To determine the presence of insulin resistance, a low-dose dexamethasone stimulation test (LDDST), canine pancreatic lipase immunoreactivity assay (SNAP cPL; IDEXX Laboratories, Westbrook, ME, USA), and vaginal smear cytology were performed. Cortisol levels at 4 and 8 h after LDDST were above the laboratory cutoff (> 1.5 μg/dL; IDEXX Laboratories), thus establishing a diagnosis of HAC. Pancreatitis was confirmed based on abnormal SNAP cPL test results. A vaginal smear indicated diestrus with predominantly intermediate epithelial cells and several leukocytes (Fig. 1). Additional abdominal ultrasonography revealed hyperechoic changes in the hepatic parenchyma and bilateral enlargement of the adrenal glands.

Fig. 1. Cytology of the vaginal smear of the dog. Intermediate epithelial cells predominate, and numerous neutrophils are observed. These findings indicated that the dog was in diestrus (Diff-Quik stain, Bar = 50 μm).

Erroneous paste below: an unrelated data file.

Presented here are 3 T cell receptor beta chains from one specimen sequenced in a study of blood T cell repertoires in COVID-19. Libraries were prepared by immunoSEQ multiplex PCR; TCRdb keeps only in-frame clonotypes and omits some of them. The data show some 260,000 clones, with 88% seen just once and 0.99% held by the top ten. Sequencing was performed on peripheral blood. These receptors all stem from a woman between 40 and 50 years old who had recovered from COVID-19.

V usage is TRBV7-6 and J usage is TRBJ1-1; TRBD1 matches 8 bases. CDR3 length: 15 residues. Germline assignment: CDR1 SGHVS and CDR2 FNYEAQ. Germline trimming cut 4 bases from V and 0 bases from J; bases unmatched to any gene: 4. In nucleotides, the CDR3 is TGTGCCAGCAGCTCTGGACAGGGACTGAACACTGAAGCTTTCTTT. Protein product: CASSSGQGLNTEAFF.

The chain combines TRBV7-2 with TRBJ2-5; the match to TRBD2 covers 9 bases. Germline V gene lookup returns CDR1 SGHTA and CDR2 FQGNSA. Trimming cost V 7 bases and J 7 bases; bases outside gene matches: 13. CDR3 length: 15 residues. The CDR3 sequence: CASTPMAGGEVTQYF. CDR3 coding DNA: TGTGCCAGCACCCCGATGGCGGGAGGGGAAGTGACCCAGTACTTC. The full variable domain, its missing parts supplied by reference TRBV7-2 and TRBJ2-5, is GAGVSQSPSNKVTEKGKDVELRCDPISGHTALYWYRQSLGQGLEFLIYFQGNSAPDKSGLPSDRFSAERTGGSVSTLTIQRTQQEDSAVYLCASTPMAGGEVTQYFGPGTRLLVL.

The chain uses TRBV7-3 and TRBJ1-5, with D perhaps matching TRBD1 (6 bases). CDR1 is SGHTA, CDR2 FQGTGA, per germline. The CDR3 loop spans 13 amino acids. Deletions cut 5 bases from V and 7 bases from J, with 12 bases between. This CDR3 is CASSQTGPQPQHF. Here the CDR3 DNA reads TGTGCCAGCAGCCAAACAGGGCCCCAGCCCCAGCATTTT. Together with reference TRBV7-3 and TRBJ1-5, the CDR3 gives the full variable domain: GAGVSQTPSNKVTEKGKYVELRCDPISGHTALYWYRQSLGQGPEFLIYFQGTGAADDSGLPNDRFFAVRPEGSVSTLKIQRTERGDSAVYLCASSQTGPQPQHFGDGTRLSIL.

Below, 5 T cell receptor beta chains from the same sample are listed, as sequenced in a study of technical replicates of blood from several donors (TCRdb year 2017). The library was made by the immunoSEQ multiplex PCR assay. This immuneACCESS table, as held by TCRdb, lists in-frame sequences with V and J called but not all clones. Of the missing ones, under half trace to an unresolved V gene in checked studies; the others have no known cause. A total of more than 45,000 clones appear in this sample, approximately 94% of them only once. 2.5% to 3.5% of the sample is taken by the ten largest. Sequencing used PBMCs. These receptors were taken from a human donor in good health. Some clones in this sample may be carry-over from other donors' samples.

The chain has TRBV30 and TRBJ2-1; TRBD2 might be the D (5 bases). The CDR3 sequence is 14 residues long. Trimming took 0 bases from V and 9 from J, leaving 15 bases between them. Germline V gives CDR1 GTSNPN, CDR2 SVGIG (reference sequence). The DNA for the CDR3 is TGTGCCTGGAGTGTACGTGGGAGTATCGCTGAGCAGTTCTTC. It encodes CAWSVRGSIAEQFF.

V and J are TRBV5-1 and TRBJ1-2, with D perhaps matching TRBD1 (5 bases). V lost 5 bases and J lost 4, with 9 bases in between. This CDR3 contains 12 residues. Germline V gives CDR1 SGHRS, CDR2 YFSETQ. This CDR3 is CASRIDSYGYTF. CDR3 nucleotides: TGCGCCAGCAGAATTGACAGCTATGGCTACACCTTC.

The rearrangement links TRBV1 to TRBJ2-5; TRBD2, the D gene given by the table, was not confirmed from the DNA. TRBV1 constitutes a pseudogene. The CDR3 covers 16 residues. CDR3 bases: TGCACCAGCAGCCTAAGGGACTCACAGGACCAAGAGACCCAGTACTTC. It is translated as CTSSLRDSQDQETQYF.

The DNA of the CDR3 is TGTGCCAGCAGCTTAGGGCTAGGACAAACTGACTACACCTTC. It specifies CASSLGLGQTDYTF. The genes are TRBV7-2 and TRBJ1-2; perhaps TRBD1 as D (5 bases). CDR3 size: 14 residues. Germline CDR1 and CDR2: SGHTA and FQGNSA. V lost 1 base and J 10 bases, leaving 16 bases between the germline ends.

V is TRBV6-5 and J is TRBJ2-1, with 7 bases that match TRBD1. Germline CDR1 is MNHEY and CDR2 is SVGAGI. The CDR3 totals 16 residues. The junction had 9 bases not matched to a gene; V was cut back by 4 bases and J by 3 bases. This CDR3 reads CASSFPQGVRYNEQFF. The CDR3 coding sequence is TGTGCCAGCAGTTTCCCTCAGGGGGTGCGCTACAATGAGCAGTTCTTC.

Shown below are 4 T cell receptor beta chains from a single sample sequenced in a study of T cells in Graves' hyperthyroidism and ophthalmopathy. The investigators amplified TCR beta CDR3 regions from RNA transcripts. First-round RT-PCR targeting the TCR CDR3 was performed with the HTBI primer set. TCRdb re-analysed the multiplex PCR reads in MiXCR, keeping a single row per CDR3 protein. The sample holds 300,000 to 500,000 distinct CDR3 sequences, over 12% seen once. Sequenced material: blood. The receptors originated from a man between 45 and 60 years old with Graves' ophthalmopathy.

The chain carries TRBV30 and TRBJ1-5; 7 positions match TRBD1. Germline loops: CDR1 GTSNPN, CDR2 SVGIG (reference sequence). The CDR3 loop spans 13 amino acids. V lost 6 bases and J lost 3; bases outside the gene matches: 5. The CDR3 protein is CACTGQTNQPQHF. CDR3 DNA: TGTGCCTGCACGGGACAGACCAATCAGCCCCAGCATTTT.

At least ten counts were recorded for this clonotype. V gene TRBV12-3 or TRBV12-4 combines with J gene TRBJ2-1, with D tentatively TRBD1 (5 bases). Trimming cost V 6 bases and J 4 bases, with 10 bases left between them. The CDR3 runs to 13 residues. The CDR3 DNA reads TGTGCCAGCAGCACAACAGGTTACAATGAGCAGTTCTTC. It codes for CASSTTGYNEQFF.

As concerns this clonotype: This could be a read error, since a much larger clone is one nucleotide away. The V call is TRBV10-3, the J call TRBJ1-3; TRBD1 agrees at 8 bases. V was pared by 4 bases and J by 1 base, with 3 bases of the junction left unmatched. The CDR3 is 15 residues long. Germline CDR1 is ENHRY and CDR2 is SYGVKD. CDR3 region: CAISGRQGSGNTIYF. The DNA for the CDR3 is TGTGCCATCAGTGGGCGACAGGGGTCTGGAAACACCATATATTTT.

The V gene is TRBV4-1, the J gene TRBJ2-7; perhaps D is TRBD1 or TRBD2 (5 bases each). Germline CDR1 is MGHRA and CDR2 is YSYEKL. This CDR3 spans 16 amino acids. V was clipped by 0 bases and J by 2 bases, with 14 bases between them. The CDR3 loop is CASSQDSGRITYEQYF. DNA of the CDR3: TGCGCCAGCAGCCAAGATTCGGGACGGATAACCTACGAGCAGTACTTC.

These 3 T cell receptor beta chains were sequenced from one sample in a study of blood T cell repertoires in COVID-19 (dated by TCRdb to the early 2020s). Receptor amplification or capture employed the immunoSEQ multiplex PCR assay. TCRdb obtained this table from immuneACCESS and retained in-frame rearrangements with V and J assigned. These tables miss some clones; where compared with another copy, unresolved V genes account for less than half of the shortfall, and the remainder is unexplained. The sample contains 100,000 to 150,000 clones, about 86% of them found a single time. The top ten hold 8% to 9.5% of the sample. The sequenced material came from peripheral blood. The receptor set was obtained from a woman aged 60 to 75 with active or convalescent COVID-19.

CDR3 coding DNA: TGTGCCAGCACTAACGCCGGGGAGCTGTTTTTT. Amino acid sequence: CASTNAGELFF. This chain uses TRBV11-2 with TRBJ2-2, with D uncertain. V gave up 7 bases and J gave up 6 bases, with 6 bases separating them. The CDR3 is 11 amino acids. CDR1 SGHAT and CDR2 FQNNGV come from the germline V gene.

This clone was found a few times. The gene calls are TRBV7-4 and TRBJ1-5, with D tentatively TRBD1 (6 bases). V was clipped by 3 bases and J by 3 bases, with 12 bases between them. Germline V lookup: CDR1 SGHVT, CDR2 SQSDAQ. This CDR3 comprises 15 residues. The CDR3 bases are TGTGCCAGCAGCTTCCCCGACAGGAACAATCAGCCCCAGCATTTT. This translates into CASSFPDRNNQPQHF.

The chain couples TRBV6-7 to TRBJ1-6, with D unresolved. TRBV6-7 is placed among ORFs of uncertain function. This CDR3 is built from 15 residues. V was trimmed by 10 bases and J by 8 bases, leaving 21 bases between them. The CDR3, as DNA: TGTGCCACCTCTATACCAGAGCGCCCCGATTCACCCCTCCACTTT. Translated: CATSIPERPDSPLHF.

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Considering a possible insulin resistance, blood glucose levels were monitored using a flash glucose monitoring system (FGMS; FreeStyle Libre, Abbott Diabetes Care, Alameda, CA, USA) for 2 weeks; insulin therapy was initiated using detemir (0.1 IU/kg, SC, twice a day). Despite insulin administration, the blood glucose level remained consistently high, more than 400 mg/dL (RR, 70–143 mg/dL) during 7 days after initiating the treatment (Fig. 2A). Starting on day 7, the dog was administered trilostane (1 mg/kg every 12 h) for treating HAC. On day 14, attaining control of HAC, blood glucose level gradually declined to a nadir of less than 200 mg/dL (RR, 70–143 mg/dL; Fig. 2B), and ketosis had improved (β-hydroxybutyrate, 2.1 mmol/L; RR < 0.6 mmol/L). However, the glycemic control remained poor, with the highest glucose concentration being above 500 mg/dL and a short duration of the insulin effect. Eventually, the dog underwent ovariohysterectomy (OHE) and complete mastectomy to improve insulin sensitivity. One week after surgery, the blood glucose level (mean blood glucose < 85 mg/dL) was controlled and insulin therapy was discontinued (Fig. 2C). One month later, the blood glucose curve was well-controlled, with a mean blood glucose level of 120 mg/dL (RR, 70–143 mg/dL; Fig. 3), and no glucosuria was observed. The dog remained in remission for approximately 4 months, but eventually the clinical signs of polyuria and polydipsia were relapsed. To determine the main cause of diabetes recurrence, biochemical analysis, serum progesterone concentration, adrenocorticotropic hormone stimulation test (ACTHST), canine pancreatic lipase immunoreactivity assay (Spec cPL; IDEXX Laboratories), and abdominal ultrasonography were performed. The progesterone concentration was less than 0.2 ng/mL, and the dog was considered to be in anestrus (laboratory cutoff for anestrus < 1.0 ng/mL; IDEXX Laboratories). Post-ACTHST serum cortisol concentration was 3.8 μg/dL (RR, 1.5–6.0 μg/dL) indicating that HAC was being well controlled. Biochemical analysis revealed hypercholesterolemia (338 mg/dL; RR, 110–320 mg/dL), hypertriglyceridemia (> 375 mg/dL; RR, 10–100 mg/dL), and elevated Spec cPL (253 μg/dL; RR, 0–200 μg/dL). Compared with prior findings, diagnostic imaging revealed hyperechoic changes in the pancreatic parenchyma. Hence, we assumed that the progression of pancreatitis associated with persistent hyperlipidemia was a direct cause of diabetes recurrence and that the condition was permanent. The dog was well-responsive to insulin injection, and well-managed at present.